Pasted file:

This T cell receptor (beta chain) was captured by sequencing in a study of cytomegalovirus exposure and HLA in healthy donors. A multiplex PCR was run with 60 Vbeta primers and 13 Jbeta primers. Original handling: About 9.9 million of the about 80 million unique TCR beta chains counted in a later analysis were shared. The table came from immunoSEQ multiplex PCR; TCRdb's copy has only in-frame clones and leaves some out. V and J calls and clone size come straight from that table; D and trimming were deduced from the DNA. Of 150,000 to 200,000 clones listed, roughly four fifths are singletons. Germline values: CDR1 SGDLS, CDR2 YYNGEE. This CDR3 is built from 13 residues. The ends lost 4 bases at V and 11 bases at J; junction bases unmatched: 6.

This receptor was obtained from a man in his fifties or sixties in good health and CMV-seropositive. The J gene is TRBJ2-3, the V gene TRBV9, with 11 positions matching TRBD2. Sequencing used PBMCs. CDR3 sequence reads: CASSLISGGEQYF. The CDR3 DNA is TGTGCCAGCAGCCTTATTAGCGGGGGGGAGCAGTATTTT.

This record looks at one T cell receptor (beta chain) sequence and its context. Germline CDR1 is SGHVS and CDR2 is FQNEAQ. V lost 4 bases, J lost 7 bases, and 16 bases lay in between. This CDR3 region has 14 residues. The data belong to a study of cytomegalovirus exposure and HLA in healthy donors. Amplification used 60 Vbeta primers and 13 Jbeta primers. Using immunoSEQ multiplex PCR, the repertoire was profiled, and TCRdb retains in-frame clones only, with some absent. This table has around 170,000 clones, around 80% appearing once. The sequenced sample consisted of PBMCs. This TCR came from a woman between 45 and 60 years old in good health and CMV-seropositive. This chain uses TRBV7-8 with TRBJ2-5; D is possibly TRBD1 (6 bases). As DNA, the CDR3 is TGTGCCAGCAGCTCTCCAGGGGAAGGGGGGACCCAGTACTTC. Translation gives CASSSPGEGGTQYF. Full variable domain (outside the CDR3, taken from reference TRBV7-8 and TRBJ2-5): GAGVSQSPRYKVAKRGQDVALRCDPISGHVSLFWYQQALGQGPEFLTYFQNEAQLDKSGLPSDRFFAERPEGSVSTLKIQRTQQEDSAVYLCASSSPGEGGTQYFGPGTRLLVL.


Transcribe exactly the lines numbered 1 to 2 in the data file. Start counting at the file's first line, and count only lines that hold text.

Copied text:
This T cell receptor (beta chain) was captured by sequencing in a study of cytomegalovirus exposure and HLA in healthy donors. A multiplex PCR was run with 60 Vbeta primers and 13 Jbeta primers. Original handling: About 9.9 million of the about 80 million unique TCR beta chains counted in a later analysis were shared. The table came from immunoSEQ multiplex PCR; TCRdb's copy has only in-frame clones and leaves some out. V and J calls and clone size come straight from that table; D and trimming were deduced from the DNA. Of 150,000 to 200,000 clones listed, roughly four fifths are singletons. Germline values: CDR1 SGDLS, CDR2 YYNGEE. This CDR3 is built from 13 residues. The ends lost 4 bases at V and 11 bases at J; junction bases unmatched: 6.

This receptor was obtained from a man in his fifties or sixties in good health and CMV-seropositive. The J gene is TRBJ2-3, the V gene TRBV9, with 11 positions matching TRBD2. Sequencing used PBMCs. CDR3 sequence reads: CASSLISGGEQYF. The CDR3 DNA is TGTGCCAGCAGCCTTATTAGCGGGGGGGAGCAGTATTTT.